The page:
Belgenland model


Back in the medieval city outside the Museum it was time to find somewhere for lunch and recover the emotional balance of the day.


A view in one street


The main square




I walked back to the ship and then stood on the terrace of the viewing platform nearby to take stern photos of ASTORIA. I wanted a bow picture as well so chose to walk along the cobbled quayside for that, before getting back on board.


Astoria from the stern


The view behind me, 1602, the old and the new


Astoria from the cobbled quayside


There was time for more photos before afternoon tea, and the chance to discuss what we had all done today. We are due to sail at 6 p.m. but some passengers were still missing so we were late leaving, and I had time to pack my few belongings and prepare for drinks and dinner on our last evening on board ASTORIA. We are a group of friends with a love of ships in common, and it was fascinating to hear what other interests we all had.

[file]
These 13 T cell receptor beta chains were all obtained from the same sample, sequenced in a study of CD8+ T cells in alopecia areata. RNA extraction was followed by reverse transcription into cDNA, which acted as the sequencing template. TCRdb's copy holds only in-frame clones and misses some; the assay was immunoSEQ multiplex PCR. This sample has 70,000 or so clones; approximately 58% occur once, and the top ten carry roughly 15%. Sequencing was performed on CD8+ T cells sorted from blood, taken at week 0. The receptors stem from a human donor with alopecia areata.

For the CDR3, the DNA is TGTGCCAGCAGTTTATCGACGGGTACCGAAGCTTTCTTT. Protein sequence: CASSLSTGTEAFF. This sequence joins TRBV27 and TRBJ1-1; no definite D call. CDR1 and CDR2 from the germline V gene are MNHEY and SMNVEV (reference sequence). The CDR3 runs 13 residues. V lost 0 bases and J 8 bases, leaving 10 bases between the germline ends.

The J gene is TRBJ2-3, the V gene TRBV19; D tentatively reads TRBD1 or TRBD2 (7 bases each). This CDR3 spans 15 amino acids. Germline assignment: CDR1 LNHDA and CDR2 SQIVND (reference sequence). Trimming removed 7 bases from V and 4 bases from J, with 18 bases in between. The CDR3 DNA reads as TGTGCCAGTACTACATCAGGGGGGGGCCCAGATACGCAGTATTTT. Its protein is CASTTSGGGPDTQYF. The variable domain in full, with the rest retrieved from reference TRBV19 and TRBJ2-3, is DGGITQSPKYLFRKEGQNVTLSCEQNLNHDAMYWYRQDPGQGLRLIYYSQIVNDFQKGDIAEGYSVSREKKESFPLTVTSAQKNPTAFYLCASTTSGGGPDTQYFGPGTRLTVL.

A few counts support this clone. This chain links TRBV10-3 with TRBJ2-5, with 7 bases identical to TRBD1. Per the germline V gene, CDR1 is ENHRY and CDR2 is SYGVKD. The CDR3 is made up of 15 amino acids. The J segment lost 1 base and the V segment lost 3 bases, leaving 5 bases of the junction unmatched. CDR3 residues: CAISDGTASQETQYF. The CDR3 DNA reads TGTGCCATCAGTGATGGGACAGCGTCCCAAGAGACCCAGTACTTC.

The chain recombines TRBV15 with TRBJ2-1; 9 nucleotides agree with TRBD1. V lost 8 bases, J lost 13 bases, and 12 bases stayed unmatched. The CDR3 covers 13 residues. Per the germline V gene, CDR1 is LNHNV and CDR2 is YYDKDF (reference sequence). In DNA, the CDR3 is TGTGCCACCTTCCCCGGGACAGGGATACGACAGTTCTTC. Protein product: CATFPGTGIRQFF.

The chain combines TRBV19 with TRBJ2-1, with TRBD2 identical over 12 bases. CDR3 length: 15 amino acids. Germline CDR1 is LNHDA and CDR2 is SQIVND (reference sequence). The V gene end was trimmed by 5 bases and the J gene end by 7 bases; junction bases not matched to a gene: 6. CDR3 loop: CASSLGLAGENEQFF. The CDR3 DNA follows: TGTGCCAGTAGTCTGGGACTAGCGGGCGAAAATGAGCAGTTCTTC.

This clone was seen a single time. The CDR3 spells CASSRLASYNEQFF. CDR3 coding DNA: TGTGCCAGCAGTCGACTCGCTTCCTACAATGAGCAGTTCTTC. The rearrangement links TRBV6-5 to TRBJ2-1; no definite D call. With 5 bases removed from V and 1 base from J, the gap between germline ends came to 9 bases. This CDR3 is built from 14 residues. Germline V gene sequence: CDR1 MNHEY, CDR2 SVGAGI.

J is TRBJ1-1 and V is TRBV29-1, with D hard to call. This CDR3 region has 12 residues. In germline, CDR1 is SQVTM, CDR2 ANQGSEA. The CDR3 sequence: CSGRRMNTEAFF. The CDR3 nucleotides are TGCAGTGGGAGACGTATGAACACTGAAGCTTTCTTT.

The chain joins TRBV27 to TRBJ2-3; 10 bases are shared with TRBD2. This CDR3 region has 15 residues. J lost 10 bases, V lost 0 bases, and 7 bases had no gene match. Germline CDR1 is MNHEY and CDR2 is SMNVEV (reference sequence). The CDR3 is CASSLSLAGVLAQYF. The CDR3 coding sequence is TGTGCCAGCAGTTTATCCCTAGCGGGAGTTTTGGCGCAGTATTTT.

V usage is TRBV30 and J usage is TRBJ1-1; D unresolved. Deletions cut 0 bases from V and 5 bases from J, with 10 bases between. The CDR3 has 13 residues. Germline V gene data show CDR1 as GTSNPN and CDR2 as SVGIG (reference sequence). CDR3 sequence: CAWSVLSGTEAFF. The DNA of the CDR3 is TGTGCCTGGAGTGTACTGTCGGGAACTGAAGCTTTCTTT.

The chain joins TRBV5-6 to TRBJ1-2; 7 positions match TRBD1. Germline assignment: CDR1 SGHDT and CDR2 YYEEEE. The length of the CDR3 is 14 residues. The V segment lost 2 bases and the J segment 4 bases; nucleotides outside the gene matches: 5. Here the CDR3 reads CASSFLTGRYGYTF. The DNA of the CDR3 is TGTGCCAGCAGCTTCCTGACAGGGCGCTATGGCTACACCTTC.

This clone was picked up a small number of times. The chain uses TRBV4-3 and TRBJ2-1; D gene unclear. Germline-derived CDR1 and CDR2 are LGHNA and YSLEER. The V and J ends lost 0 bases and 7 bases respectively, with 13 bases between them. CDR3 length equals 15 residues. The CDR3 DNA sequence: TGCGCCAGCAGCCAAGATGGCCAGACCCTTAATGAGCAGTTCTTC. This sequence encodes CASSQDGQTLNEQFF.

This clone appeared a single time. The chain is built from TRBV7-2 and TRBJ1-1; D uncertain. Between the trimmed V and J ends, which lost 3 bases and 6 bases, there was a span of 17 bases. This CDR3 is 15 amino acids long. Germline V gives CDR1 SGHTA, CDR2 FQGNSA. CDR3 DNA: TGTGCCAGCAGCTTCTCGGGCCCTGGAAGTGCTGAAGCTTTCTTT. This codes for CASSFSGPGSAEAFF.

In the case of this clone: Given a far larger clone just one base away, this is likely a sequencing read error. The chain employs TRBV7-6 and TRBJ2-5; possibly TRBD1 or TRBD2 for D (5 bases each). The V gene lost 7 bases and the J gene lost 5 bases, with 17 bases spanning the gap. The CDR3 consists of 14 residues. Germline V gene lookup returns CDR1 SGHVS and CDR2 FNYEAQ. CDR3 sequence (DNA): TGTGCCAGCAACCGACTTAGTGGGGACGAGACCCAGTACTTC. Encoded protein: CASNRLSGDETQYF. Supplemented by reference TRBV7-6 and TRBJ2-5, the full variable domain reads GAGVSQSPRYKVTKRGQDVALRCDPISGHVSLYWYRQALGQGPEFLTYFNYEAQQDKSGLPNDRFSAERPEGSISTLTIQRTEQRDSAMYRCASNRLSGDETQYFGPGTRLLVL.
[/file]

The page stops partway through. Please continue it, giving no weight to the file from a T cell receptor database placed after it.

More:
View forward at night


Ships seen: Astoria, riverboat Verdi, tug Fairplay III, West-Hinder with a red hull, Belgenland the cutaway model in the Red Star Museum

Sunday 12th March 2017
Overnight we sailed back to Tilbury and this morning after breakfast we had to disembark from ASTORIA and get home.


Cabin 458, a de luxe junior suite, seen on the way out


The original booking hall and ticket office


The front window of one of the original ticket offices had been covered up


But there was a broken cover over the other window


Public transport was reliable until of course Southern Rail had to be used. Ah yes, it's a Sunday so this meant replacement buses for part of my journey.


Astoria life ring


I had really enjoyed my little trip on ASTORIA, with a delightful group of people, and would recommend trying this ship with Cruise & Maritime Voyages.